The Routemaster bus has a long and storied history in London. AEC designed it in the 1930s to replace older buses, quickly becoming part of the city’s visual identity. The design features at the front of each bus meant that they could be driven with just one hand while leaving the other free to open doors for passengers (hence “Routemaster”). However, due to safety concerns, double-deckers are no longer allowed on many of London’s major roads these days. They’re still used as tour buses or coaches rather than everyday public transport vehicles!
In the 1930s, London Transport began looking for a replacement for first-generation double-deckers
London Transport began looking at options, including the Leyland Titan PD3, which Leyland Motors Ltd had developed as a competitor against the AEC Regent III RT (RT standing for ‘rear engine’ or ‘rear traction’) – which Associated Equipment Company was producing (AEC) – as well as being built under license in Australia by Commonwealth Engineering Pty Ltd (later known simply as “Commonwealth”).
The Leyland Titan PD3 had been explicitly designed for London Transport’s needs. It was light enough for easy handling yet strong enough to cope with everyday use on urban routes. It was also capable of turning within its length. Something that most double-deckers struggled with, especially those that had rear engines, leaf springs, and spoked wheels like those found on buses used by other operators. Midland Red & Tilling Group still used pre-war types such as AEC Regal IVs & V’s (as depicted below).
In 1934, the company held a competition for designs for a new double-decker bus
In 1934, the company held a competition for designs for a new double-decker bus. The requirements were that it had to be able to make a 20 mph turn with a full passenger load, a top speed of 30 mph, have seating on both decks for 23 people, and have a driving position in the front of the bus.
As you may know, London’s first electric tram system opened in 1890 using conduit current collection from overhead lines. London Transport was created as an authority in 1933 by merging tram companies within London and then purchasing those outsides of London (the latter being done under the 1935 Act).
It was at this time that many different types of buses were introduced. Some examples include Freighter, Stanier FV1 (Duple 531), Guy Arab III/2 (Metro Cammell Weymann) and AEC Regent V (Weymann). However, none proved popular enough with boroughs or passengers, so they all faded except one type: Leyland Titan PD2T/TK. It became known as “General Service” types within LT until 1971 when Routemasters replaced them. A few remained after that date, but they did not fulfill their intended role, so they were eventually withdrawn or sold off.
Only two companies submitted designs: AEC and Leyland Motors
The first prototype was ready by May 1952 and had a maximum speed of 70 mph (112 km/h).
In 1953, AEC’s design was chosen, using their horizontally mounted AEC A70 engine. The prototype was refined in 1954 with input from Scottish Transport Minister Thomas Skelton-Clark and several senior London Transport managers, including Stanley Raymond.
The first production models entered service in August 1956, operating routes 114 and 189 without fareboxes or destination displays. They were extensively tested by staff at the London Transport Training Center in Neasden Lane. Both vehicles were allocated to Catford garage at this time before moving to other depots on 1 January 1957, when they started work on services 7 and 28.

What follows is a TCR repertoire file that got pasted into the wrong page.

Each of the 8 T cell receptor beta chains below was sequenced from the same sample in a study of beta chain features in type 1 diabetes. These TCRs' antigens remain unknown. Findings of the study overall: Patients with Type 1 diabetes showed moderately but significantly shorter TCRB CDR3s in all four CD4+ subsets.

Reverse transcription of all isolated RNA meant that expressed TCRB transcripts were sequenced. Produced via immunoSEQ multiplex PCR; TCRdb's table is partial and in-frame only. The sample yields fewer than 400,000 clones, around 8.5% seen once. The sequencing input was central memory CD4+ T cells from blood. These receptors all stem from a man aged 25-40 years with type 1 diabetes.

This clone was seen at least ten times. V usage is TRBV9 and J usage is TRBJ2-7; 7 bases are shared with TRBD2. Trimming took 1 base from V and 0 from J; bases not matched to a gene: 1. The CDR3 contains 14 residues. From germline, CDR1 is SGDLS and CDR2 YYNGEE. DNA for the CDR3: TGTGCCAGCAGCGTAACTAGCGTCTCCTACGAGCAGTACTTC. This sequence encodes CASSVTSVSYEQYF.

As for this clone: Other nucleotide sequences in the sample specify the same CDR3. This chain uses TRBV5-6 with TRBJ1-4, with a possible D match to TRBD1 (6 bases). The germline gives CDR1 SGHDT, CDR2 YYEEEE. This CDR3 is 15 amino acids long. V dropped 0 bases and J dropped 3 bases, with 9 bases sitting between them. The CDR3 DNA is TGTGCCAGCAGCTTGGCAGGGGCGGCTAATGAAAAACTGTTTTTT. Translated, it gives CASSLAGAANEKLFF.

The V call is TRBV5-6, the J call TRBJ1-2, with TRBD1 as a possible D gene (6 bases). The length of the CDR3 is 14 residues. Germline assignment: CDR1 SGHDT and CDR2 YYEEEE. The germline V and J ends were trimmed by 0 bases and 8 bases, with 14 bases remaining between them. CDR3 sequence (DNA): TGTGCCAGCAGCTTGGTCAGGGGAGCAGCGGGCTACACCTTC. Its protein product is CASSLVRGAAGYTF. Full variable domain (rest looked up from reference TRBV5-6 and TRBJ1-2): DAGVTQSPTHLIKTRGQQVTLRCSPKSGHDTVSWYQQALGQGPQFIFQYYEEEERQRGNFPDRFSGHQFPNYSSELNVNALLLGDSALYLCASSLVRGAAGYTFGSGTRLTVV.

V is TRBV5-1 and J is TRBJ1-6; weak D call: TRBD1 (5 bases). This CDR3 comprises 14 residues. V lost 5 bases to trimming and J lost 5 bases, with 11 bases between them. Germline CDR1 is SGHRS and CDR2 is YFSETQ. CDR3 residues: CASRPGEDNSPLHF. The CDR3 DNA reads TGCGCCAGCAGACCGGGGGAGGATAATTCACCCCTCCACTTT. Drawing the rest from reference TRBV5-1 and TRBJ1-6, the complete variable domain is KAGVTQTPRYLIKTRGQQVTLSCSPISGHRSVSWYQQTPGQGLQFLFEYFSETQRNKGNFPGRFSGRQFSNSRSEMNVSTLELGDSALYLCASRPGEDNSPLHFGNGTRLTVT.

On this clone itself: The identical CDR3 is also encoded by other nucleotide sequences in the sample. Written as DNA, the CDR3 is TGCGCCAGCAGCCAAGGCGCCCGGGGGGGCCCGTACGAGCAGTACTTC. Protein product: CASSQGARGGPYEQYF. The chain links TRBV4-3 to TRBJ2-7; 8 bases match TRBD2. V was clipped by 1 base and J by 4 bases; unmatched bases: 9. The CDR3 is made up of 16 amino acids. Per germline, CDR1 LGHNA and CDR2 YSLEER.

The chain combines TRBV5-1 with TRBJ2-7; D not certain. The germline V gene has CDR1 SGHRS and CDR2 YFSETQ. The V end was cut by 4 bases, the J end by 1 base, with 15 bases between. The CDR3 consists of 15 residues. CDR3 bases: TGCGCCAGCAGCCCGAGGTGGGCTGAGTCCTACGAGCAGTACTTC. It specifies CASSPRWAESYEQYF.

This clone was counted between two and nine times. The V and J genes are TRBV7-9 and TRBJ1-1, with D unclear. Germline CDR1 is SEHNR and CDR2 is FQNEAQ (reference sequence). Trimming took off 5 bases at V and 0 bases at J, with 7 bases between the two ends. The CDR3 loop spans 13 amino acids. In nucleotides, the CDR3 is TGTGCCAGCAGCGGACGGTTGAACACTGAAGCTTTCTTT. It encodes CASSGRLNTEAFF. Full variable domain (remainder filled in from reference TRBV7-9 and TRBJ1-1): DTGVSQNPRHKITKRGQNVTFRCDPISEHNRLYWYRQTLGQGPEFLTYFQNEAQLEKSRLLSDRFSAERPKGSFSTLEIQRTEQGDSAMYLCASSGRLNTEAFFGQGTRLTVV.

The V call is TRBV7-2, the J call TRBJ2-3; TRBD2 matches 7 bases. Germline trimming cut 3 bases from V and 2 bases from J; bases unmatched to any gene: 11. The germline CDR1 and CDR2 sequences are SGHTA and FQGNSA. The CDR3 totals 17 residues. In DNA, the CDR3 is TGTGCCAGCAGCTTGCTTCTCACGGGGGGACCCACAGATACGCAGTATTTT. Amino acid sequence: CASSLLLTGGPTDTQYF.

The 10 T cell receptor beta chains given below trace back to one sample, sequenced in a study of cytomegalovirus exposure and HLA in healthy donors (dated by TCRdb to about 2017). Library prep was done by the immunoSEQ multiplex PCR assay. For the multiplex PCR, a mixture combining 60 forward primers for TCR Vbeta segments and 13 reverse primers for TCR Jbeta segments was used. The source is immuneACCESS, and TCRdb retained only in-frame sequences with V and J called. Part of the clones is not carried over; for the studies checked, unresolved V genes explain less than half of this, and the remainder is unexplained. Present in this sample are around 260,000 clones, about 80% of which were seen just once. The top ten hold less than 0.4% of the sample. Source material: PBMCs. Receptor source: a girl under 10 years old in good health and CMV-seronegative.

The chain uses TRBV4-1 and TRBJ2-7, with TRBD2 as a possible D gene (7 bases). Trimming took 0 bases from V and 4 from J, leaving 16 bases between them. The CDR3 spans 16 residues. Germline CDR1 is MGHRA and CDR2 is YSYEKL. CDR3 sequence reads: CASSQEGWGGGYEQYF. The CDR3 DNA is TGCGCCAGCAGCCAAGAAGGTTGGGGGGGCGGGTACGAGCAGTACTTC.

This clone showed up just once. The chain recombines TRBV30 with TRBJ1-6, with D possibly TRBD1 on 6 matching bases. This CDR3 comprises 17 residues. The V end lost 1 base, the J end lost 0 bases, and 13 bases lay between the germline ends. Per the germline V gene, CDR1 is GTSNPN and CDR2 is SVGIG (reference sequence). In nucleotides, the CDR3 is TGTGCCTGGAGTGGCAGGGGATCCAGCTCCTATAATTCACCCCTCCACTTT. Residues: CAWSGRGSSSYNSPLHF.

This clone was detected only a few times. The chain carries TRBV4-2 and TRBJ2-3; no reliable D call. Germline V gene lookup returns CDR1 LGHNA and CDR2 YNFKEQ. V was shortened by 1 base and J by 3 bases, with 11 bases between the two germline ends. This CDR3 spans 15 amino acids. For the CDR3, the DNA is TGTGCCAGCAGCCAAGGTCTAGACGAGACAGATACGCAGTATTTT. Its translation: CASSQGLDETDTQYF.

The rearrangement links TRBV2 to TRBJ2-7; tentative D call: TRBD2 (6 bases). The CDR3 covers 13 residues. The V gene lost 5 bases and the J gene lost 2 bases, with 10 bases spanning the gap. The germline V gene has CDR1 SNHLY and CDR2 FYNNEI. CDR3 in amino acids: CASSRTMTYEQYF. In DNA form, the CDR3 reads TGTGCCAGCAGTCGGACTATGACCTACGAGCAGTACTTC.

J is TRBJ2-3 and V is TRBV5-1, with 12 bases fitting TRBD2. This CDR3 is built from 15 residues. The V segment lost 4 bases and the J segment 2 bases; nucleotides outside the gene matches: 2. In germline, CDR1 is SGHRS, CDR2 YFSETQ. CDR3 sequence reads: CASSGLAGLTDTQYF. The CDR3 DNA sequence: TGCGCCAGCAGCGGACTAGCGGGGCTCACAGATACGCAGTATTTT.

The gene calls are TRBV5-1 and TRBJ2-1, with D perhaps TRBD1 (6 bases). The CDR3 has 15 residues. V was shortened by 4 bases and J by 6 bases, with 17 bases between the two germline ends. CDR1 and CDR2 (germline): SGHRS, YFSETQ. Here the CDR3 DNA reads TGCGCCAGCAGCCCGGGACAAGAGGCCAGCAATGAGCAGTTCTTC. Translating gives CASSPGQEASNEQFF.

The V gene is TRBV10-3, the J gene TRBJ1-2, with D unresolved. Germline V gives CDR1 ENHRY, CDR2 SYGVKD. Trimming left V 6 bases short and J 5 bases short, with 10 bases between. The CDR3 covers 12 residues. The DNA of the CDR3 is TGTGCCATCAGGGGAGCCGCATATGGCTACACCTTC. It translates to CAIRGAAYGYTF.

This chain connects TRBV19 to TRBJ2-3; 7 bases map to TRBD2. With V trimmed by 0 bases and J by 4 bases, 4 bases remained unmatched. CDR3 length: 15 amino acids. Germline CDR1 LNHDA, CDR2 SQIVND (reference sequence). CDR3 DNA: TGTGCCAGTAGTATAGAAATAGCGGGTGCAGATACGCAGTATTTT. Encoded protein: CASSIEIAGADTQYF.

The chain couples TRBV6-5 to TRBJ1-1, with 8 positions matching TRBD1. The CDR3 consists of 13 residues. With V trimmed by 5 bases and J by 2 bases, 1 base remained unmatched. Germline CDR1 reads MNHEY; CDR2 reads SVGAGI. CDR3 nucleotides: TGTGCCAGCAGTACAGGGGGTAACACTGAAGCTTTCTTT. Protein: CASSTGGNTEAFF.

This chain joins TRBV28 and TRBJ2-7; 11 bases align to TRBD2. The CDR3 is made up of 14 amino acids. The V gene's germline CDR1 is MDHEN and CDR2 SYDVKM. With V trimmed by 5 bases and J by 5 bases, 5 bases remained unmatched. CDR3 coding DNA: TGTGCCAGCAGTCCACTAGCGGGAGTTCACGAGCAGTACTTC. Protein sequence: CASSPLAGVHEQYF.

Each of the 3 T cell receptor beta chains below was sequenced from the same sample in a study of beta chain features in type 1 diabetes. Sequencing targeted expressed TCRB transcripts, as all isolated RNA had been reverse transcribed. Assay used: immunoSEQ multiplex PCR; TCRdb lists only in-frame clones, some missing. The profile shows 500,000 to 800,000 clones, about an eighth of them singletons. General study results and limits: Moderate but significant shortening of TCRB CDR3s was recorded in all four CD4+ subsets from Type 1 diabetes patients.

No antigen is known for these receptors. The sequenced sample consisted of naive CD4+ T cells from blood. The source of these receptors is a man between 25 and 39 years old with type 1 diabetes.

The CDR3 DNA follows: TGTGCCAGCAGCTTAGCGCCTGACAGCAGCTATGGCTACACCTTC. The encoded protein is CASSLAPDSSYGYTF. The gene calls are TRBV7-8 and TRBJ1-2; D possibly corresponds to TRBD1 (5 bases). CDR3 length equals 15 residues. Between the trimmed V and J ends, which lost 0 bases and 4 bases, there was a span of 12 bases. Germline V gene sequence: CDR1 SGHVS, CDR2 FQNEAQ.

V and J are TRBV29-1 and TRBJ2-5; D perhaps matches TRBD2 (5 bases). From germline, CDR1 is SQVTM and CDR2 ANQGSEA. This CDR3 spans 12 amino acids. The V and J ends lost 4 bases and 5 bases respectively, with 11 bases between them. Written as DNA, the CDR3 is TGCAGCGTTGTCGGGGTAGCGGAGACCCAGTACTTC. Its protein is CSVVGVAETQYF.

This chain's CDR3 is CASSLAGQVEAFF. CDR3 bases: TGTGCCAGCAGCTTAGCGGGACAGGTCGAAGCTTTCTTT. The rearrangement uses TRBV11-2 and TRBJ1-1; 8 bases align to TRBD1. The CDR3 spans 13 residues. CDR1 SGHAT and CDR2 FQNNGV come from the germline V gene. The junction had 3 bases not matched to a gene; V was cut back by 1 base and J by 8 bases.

The first pre-production ‘Routemaster’ came off the production line in 1954
The Routemaster was the first double-decker bus to have a front entrance. It was powered by a Gardner 6LW engine (later replaced by an AEC AFV unit). The Routemaster was designed by a team led by AEC chief engineer George England. This bus quickly became an important part of London’s history of passenger transportation.
The Routemaster established itself as a reliable vehicle
The Routemaster became popular with Londoners, who appreciated its open platform, which allowed them to hop on and off at any point in the journey. The vehicle was also built to be reliable and low-maintenance—a big improvement over past buses.
Routemasters were produced by AEC (Armstrong-Elswick) and Leyland Motors, who would later merge to become one of Europe’s largest bus manufacturers. Production began in 1954, with a total of 2,876 produced before production ended in 1968.
When they were first introduced, they had single doors on both sides like a tram. Still, double doors replaced these after some drivers complained that passengers could not get on or off quickly enough due to poor visibility when opening their single door while moving along busy streets.
In 2005, 500 of the last remaining Routemasters retired from service on route 159
On 10 December 2005, 500 remaining Routemasters retired from service on route 159 between Marble Arch and Streatham Hill. This meant the end of regular everyday use of the Routemaster bus in London.
The iconic bus was designed by London Transport’s chief engineer John George Hinton. Hinton also designed its predecessor, the RT1 (Routemaster), which entered service in 1956. The RML was a hybrid double-decker that combined features found on both its predecessors: it was partly converted from an RT1 and partly built anew with a rear entrance floor to create greater standee space at peak times. However, these were not as accessible as those on an RT2 or later low-floor buses.
London Transport introduced the Routemaster to replace its aging fleet of trolleybuses. This bus is still a familiar sight in London, with many examples remaining in service today as heritage vehicles. The Routemaster remained in production from 1954 until 1968 and was one of AEC’s most successful products.